Monty, Madison and Sherman are just a few of my recovery supports. These supports listen at anytime and no matter what I say they love me. In my darkest moments just knowing they rely on me for life has kept me alive. Yes, I consider them my children even though they are not of the human kind. They are my furry and feathery pets.
Through the years of my illness I have had pets. Their enthusiastic unconditional love is always apparent If it is my ferrets licking my chin or my bird climbing up onto my shoulder I knew they needed me.
I have been inpatient in psychiatric hospital 80 plus times during my dark days and the one thing I always made sure I packed in my bag was a scrapbook containing pictures of their precious faces. During these stays I would covet that book, flipping through the worn pages I saw hope. My longing to see them again turned into determination to get better, to move forward and integrate back into society.
Being released from the hospital was always overwhelming. Although I felt ready to go back out into the world it never failed to seem overstimulating. After being in the mundane setting of a hospital, where all I seemed to do is eat, sleep and take medication the outside world moved at an unsettling speed. It was coming home to my sanctuary and holding their soft little bodies is when I knew life was worth living.
Dissociation has been a counterproductive coping mechanism I developed from childhood. I often have times when I feel outside my own body and have difficulty returning. One of the tools I use is cradling my pets in my arms, using all of my senses to help bring me back to myself. It never fails that the pattering of their tiny hearts brings focus on my own beating heart returning me to feeling alive.
If I was a psychiatrist I would prescribe pets as part of the medication regime. I would write a script directing myself to hold at least one pet, several times a day. I would recommend laughing at their antics, care for their needs and have a heart to heart conversation everyday.
I have risen above many obstacles in my life. I have been diagnosed with a serious mental illness since the age of 17. The labels schizoaffective disorder, PTSD and generalized anxiety disorder are just some of the words doctors have used to describe what was happening to me. The most difficult diagnosis for me to come to terms with was Borderline Personality Disorder. I can hardly say the name without feeling sheepish. For me I took that diagnosis to mean that my personality was inherently flawed. I felt I was given that label mostly because of my cutting and eating disorder behaviors. Other factors probably played a part too, but the self-harm was what I saw to meet the criteria in the DSM-IV. I didn’t see any other “defects of character” in who I was that the psychiatrists seemed to agree on.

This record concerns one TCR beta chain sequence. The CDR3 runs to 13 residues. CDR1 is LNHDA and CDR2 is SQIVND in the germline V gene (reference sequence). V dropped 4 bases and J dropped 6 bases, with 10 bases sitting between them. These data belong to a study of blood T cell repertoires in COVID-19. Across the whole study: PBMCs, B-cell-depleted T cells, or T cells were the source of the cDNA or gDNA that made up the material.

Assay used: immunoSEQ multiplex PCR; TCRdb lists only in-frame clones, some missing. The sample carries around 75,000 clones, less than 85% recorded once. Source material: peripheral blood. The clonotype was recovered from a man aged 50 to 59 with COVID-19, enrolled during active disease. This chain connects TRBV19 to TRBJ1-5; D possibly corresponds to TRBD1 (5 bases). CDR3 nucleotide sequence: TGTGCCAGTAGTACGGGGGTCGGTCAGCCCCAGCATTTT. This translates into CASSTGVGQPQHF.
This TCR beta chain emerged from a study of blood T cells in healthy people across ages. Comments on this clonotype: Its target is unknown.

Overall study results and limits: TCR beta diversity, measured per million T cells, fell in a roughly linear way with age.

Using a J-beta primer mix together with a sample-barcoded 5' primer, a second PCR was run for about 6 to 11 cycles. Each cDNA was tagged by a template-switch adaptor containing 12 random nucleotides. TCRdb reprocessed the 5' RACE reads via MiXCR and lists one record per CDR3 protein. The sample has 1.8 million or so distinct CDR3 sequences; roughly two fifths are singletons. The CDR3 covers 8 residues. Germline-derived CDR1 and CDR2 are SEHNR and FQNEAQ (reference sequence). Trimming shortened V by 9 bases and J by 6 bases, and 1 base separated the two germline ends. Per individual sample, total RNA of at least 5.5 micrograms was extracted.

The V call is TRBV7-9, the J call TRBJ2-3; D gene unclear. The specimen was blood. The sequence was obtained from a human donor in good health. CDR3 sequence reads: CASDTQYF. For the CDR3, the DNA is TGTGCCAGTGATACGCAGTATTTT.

Cutting never seemed to be concerning for me. I thought that I would be able to keep doing it for the remainder of my life, however long that may be. It helped to cut. The world was so chaotic that harming myself was the only thing I could control. The secrecy also felt safe. I had something that was mine and mine alone, a secret identity. I was a “cutter” and I had found myself, so I thought.
Gradually through the years the cuts became more and more severe. They required stitches and trips to the emergency room. Because I was so removed from myself, the cutting never hurt. I never felt any physical pain. It always played out like this: I would dissociate, then I would complete the act. Following the cut euphoria set in, if only just for a moment. Then coming back to my body I would see what I had done. Finally, overwhelming feelings of shame and disappointment set in and I would crash.This was how it was for so long, I saw it as a life style until one day something changed me forever.
It was in the middle of the night when I awoke my parents because I knew I would need to go to the ER after the harm I had just inflicted. This was not unusual for me to jolt them from their slumber in tears and bleeding. I had yet to see the damage because it was dark in my room when I hurt myself. I got to the ER and I revealed the mess to myself and everyone in the room. Hysterics overtook me and I collapsed into a ball. This time it was bad.
That day was my bottom with my self-harm. I almost loss the use of my left arm. It was that day I realized I could accidentally commit suicide and it was that incident that prompted me into recovery. The allusion of control washed away and cold reality kicked me in the stomach. I needed help!
My life was slipping into a slow suicide. Because my brain was literally being starved, I could no longer function in school. My thoughts scattered and depression ruled my being. Things began to happen that I viewed as tragedy but later realized they were the life preservers I had to have tossed to me for survival.
I remember snapshots, like a slideshow of events. I see myself working out to the point of pure exhaustion, blacking out at the gym after my 3 hours run on the treadmill. There was the manic shopping trips, buy package after package of utility knife razors gradually increasing in the size and sharpness of each blade. I fainted downtown when I was with all of my friends and played it off that I had the flu. The incidents and sloppiness of my secrecy lead to poor explanations of my self-destruction. I neglected to conceal things like drops of blood on my shirt sleeve, vomit splatters on the toilet seat and forgetting to toss out the napkin that I quickly spit my food into when no one was looking at the dinner table.
I could not keep up with my lies. My memory was compromised, forgetting what I said when to explain away my secret life. Then one day, out of love and worry, my mom broke the silence. What I did not see through my denial was that my sickness became transparent. She saw the dark side that I coveted of a dual life and intervened with what at first I viewed as interrogation Later I see she did it to save my life.
The day I caved into my secrets and let the world into my truth was a turning point in my struggle with the self-harm in its entirety. I slowly left my comfort zone and began to talk about the plague that had been ailing me. Gradually conversations of hope and healing took place. I bravely began taking baby steps into recovery. It was then that life had possibilities once more.